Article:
5 thoughts on “Goodbye EU”

  1. From an economic standpoint, I, actually, was not surprised at the economic downturn. I mean, of course, the stocks would go down. Based on my understanding of the European economies, Germany and England were the only large nations in the EU with “stable” economies. Now that England has left, I think it is safe to say that the EU does not have a bright economic future ahead, and the stocks are reflecting that.

  2. I am just curious if there is a European “Abraham Lincoln” waiting in the wings to come forward with lofty rhetoric about “a house divided” and require the other members of the European Union to raise troops so that he might put down the “insurrection” underway against the “Union” in the United Kingdom.

    I know the EU had the “foresight” to finally provide an explicit right of separation in the Treaty of Lisbon, but why should that stop a “Lincoln” since in America prior to Lincoln most Americans, though they believed it unwise, took it for granted that an implicit right of a member State to peacefully withdraw existed?

    I wonder, does the EU currently garrison a fort in the mouth of a major British harbor it can refuse to abandon?

    Okay, I’m done now 😉

  3. I am very much supportive of the European Union. Yes, it was founded in 1946 as the European Coal and Steel Community and has grown much beyond its original purpose of an economics and free trade. There has even been some talk in recent years of the EU to become what the federal government is to the states in the United States. It has much benefits and I think what Britain did was a mistake.

    I am worried about a potential collapse of the Eurozone if the Brexit causes a chain reaction of citizens of other countries trying to leave. While Britian wasnt part of the Eurozone, most of the other major EU countries are and there is also many questions about what a collapse of the EU would look for Europe. What would happen to the ECB? There are many European Institutions that would cease. There is also the possibility of millions of people losing all their money if the eurozone collapsed due to the demise of the EU

    1. “There has even been some talk in recent years of the EU to become what the federal government is to the states in the United States.”

      I realize that the “United States of Europe” is an idealistic goal. The idea goes back at least to George Washington who mused on the idea himself. But realistically it’s a bad idea. I would suggest that the very reasons you list about why you think Brexit is bad (collapse of the Eurozone, etc) are the very reasons European “centralism” is a bad idea.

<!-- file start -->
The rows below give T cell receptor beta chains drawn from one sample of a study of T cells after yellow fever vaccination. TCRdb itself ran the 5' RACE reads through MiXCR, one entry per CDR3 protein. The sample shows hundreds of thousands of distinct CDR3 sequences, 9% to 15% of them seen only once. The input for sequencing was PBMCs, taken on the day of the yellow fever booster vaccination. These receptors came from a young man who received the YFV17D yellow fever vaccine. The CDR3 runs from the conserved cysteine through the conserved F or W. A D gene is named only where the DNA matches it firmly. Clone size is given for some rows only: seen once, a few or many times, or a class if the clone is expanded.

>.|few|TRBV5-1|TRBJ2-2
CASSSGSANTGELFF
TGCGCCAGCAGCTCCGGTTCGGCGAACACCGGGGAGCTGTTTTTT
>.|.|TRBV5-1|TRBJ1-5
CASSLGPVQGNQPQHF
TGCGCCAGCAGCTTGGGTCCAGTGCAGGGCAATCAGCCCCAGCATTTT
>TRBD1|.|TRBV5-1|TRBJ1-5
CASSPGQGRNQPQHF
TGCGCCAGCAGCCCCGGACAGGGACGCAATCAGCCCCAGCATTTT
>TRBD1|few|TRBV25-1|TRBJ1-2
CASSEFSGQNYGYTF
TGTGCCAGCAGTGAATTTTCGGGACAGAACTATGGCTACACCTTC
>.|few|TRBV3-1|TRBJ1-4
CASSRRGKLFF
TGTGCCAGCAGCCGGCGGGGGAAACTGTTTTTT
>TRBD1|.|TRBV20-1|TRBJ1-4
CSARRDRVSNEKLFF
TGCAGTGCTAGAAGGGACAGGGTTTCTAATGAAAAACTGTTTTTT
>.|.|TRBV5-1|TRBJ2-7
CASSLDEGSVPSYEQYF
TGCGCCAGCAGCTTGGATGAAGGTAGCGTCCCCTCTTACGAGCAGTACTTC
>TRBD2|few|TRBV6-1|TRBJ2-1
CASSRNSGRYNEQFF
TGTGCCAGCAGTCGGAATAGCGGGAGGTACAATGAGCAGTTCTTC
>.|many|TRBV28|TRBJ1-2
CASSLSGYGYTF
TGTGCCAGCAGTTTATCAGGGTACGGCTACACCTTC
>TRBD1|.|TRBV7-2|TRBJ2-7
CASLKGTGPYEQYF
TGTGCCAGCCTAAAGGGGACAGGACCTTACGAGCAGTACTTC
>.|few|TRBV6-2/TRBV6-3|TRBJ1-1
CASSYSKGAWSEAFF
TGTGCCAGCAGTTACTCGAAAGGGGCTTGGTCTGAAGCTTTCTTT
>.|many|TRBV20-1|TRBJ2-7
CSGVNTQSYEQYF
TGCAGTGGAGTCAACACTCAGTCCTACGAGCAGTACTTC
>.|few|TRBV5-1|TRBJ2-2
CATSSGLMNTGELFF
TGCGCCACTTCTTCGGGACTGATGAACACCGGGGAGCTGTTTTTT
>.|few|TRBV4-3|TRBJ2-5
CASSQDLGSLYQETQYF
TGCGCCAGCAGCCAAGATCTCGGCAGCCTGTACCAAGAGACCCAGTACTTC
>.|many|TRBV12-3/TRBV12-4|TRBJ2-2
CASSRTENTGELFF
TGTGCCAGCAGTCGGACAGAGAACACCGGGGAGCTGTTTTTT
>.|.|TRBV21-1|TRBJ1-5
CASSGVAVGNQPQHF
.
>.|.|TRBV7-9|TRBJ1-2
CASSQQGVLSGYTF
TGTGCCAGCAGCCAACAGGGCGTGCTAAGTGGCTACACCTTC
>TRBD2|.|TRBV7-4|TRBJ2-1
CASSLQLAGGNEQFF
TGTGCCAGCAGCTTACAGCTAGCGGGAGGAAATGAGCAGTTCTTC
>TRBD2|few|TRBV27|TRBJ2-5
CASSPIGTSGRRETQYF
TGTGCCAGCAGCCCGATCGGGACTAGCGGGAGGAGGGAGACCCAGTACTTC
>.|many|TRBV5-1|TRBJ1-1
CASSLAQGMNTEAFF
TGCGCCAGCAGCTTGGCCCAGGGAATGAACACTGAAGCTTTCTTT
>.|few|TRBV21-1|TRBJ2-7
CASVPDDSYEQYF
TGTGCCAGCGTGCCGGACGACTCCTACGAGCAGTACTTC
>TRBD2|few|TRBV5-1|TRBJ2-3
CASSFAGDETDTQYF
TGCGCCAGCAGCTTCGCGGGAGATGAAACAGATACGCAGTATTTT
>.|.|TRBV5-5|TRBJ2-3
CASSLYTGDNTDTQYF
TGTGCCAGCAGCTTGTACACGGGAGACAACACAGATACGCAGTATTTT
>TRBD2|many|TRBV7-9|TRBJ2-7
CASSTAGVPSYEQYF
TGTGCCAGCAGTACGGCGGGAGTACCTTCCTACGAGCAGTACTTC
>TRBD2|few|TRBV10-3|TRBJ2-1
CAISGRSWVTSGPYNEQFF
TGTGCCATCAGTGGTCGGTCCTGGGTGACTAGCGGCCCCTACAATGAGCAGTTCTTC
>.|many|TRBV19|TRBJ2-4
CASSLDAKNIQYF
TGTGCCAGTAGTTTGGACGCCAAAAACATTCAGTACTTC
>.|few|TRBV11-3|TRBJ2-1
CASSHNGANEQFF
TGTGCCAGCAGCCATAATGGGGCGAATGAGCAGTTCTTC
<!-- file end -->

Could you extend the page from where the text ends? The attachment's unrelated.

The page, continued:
International cooperation is of course a good thing and European cooperation on trade, defense, etc. is also desirable. But the last thing the European Union needs is a central government that begins to act like the US Federal government that tramples on State sovereignty and ever more frequently oversteps its authority. The States of the United States have really become little more than geographic administrative divisions. Other than State tax policies, there is little difference going from one State to another. Most major decisions, socially, ethically, morally, economically, are regulated by the Federal government and the States, many unwillingly, are becoming more and more uniform. They are losing little by little the ability to govern their own affairs.

      The same would gradually happen in Europe under such centralization and those unique things that make France French, or Germany German, or Britain British, will slowly be worn down into a European uniformity. Nations are intrinsically different and should be free to govern themselves as they see fit without undue interference from outside bodies.

      P.S. Just to be clear, when I say “govern themselves as they see fit” does not mean there should not be accountability for wrongful actions taken.

Comments are closed.